Shankar Meembat

Entrepreneur and Business Leader

Railroad Tracks

Share on TwitterShare on LinkedIn

Don’t know if its true!  Landed in my Inbox from a mailing list and could not help but share.

Railroad Tracks!!

Nothing ever changes really, the only thing is that minor modifications are made to the unchanged basic thing. That is true also for people … So don’t you forget. Read below all the way to the end, you will see what I mean. Fascinating Stuff …….Railroad Tracks!!   Railroad tracks. The U.S. Standard railroad gauge (distance between the rails) is 4 feet,8.5 inches. That’s an exceedingly odd number. Why was that gauge used? Because that’s the way they built them in England, and English expatriates designed the U.S. Railroads. Why did the English build them like that? Because the first rail lines were built by the same people who built the pre-railroad  tramways, and that’s the gauge they used. Why did ‘they’ use that gauge then? Because the people who built the tramways used the same jigs and tools that they had used for building wagons, which used that wheel spacing.

 

 

Why did the wagons have that particular odd wheel spacing? Well, if they tried to use any other spacing, the wagon wheels would break on some of the old, long distance roads in England, because that’s the spacing of the wheel ruts.

So, who built those old rutted roads? Imperial Rome built the first long distance roads in Europe (including England) for their legions. Those roads have been used ever since. And the ruts in the roads? Roman war chariots formed the initial ruts, which everyone else had to match for fear of destroying their wagon wheels.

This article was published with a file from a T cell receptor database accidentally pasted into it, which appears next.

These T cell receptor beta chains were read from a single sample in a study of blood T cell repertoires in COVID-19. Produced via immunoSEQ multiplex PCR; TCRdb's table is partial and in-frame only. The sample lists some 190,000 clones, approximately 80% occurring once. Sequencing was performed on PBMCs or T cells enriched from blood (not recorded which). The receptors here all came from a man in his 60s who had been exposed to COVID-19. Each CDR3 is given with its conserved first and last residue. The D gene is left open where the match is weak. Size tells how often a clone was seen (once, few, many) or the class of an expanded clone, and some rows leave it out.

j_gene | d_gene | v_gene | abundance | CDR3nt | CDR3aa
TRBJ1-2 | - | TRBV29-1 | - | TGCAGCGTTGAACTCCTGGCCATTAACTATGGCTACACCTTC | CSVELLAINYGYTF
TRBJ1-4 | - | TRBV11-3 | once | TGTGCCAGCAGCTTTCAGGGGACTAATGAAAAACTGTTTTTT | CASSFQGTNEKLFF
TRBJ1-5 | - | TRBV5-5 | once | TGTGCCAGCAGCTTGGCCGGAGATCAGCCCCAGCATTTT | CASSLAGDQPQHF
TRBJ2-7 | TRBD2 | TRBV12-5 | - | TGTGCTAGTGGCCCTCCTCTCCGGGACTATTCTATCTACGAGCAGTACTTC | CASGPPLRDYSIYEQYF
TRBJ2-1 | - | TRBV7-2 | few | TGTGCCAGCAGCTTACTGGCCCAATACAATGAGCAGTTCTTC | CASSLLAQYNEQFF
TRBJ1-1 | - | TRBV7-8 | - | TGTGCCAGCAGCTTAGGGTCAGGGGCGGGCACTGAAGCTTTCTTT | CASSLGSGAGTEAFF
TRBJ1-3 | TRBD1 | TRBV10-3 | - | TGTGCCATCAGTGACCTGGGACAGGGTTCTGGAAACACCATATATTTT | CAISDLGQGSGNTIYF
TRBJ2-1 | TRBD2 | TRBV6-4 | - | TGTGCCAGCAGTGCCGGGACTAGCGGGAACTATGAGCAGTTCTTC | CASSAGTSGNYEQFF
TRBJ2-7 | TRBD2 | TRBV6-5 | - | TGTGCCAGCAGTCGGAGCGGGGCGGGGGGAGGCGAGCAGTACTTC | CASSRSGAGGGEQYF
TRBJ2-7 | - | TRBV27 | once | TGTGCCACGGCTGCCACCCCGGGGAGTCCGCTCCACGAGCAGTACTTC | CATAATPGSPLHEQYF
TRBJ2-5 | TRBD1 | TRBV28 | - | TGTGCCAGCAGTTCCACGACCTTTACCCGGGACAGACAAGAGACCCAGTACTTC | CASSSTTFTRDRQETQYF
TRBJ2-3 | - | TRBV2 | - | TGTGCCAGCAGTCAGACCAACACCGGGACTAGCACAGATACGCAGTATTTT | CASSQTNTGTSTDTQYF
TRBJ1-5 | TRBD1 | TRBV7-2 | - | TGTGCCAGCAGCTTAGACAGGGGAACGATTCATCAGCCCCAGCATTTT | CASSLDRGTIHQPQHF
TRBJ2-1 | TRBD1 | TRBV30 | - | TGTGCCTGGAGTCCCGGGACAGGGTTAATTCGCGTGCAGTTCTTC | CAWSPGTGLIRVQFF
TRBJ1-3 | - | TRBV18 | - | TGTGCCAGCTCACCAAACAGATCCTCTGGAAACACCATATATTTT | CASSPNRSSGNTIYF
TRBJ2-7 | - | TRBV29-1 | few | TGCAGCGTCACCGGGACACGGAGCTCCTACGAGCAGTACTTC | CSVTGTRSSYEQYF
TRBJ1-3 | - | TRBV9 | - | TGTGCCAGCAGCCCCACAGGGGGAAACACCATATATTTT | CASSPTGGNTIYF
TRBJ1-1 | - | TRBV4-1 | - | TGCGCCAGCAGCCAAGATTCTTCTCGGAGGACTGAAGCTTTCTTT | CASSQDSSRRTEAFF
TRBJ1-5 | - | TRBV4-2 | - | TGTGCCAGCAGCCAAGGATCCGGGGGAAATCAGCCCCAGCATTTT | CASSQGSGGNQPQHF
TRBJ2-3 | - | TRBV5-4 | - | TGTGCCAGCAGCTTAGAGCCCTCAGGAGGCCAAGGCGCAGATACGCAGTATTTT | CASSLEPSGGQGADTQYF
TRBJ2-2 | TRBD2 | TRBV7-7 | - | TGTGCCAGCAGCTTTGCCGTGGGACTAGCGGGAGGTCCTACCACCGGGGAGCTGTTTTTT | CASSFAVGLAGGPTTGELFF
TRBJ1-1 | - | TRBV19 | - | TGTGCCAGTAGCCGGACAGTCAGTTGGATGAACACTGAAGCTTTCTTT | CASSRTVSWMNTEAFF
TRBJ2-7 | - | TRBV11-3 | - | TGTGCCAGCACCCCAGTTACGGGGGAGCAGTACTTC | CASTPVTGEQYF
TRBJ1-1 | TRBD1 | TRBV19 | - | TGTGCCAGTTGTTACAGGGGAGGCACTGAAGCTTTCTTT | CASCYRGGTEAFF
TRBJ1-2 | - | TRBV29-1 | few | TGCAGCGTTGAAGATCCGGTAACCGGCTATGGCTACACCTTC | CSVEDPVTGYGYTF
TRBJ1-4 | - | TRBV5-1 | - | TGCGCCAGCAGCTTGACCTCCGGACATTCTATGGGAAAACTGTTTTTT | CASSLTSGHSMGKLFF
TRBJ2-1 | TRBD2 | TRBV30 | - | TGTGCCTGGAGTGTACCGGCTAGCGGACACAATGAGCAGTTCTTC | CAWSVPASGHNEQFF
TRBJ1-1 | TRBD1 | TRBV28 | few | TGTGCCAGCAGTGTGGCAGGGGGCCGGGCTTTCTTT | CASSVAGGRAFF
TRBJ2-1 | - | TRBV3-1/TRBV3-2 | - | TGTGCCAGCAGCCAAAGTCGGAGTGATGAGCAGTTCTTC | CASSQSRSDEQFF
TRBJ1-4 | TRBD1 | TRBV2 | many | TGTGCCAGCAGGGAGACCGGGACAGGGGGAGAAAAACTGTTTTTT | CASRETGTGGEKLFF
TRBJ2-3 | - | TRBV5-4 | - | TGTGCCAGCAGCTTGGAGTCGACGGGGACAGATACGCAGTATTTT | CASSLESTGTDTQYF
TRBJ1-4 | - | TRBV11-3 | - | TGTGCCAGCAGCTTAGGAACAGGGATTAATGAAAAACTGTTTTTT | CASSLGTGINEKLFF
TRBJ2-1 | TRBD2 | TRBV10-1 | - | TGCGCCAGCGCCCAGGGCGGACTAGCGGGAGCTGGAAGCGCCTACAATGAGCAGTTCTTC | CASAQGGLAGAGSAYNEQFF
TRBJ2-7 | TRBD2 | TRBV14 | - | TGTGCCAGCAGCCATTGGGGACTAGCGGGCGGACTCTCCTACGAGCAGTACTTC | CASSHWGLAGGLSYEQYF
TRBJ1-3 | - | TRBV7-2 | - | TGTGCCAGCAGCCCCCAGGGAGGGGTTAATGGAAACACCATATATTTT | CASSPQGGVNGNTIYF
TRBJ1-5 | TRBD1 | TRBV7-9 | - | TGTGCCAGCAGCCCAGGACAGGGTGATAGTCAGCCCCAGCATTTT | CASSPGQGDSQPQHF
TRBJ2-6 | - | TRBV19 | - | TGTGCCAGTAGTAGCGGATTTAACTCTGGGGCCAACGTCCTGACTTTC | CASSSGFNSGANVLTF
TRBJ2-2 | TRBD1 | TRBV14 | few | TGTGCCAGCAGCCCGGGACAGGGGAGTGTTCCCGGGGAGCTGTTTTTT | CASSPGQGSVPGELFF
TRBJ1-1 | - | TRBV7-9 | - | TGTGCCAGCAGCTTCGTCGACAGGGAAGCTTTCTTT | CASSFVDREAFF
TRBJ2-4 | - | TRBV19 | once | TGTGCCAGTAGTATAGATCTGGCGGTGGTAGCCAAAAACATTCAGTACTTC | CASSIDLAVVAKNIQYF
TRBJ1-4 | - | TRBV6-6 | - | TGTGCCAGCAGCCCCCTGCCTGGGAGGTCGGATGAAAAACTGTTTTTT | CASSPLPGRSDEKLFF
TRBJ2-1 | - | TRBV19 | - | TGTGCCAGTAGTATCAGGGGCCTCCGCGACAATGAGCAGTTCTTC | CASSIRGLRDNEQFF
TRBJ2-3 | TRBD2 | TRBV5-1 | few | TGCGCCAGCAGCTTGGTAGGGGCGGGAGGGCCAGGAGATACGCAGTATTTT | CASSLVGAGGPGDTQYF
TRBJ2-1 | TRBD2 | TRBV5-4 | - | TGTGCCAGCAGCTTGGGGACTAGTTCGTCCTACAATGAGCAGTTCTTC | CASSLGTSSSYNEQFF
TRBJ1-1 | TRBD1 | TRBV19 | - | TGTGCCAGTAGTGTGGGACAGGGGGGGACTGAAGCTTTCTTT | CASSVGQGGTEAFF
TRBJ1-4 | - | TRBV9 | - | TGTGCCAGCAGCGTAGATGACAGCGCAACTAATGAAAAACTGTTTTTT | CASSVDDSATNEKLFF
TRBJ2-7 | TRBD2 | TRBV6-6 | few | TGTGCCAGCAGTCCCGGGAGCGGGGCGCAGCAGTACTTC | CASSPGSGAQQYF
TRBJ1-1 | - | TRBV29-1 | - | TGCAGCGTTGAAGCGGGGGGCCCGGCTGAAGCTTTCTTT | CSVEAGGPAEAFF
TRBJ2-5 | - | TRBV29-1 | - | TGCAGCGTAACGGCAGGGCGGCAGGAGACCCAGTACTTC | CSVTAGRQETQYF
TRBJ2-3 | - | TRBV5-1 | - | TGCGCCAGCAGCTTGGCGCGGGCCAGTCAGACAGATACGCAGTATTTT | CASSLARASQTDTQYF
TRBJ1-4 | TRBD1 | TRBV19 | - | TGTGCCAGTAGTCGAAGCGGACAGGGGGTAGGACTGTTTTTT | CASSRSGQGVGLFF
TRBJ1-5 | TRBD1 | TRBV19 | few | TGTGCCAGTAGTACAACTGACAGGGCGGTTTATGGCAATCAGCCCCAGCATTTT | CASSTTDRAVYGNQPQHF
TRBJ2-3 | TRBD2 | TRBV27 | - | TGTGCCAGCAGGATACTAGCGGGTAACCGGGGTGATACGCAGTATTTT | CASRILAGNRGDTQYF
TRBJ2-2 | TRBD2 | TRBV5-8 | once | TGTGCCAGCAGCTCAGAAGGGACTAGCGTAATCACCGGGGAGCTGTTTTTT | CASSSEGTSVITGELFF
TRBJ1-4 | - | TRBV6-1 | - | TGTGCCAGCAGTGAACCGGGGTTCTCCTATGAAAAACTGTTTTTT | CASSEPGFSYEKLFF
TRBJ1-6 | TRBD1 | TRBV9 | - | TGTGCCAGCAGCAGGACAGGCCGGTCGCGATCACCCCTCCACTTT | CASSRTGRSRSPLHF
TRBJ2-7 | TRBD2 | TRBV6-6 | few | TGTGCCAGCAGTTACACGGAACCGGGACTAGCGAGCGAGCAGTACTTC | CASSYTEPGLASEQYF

Since the chariots were made for Imperial Rome, they were all alike in the matter of wheel spacing. Therefore, the United States standard railroad gauge of 4 feet, 8.5 inches is derived from the original specifications for an Imperial Roman war chariot. In other words, bureaucracies live forever. So the next time you are handed a specification, procedure, or process, and wonder, ‘What horse’s ass came up with this?’ — You may be exactly right. Imperial Roman army chariots were made just wide enough to accommodate the rear ends of two war horses.

Now, the twist to the story: When you saw a Space Shuttle sitting on its launch pad, you will notice that there are two big booster rockets attached to the sides of the main fuel tank.These are solid rocket boosters, or SRBs. The SRBs are made by Thiokol at their factory in Utah.

The engineers who designed the SRBs would have preferred to make them a bit larger, but the SRBs had to be shipped by train from the factory to the launch site. The railroad line from the factory happens to run through a tunnel in the mountains and the SRBs had to fit through that tunnel. The tunnel is slightly wider than the railroad track, and the railroad track, as you now know, is about as wide as two horses’ behinds. So, a major Space Shuttle design feature of what is arguably the world’s most advanced transportation system was determined over two thousand years ago by the width of a horse’s ass.

And you thought being a horse’s ass wasn’t important! Now you know, Horses’ Asses control almost everything. That explains a whole lot of stuff, doesn’t it?

 “People who think they know everything are a great annoyance to those of us who do.”

Share on TwitterShare on LinkedIn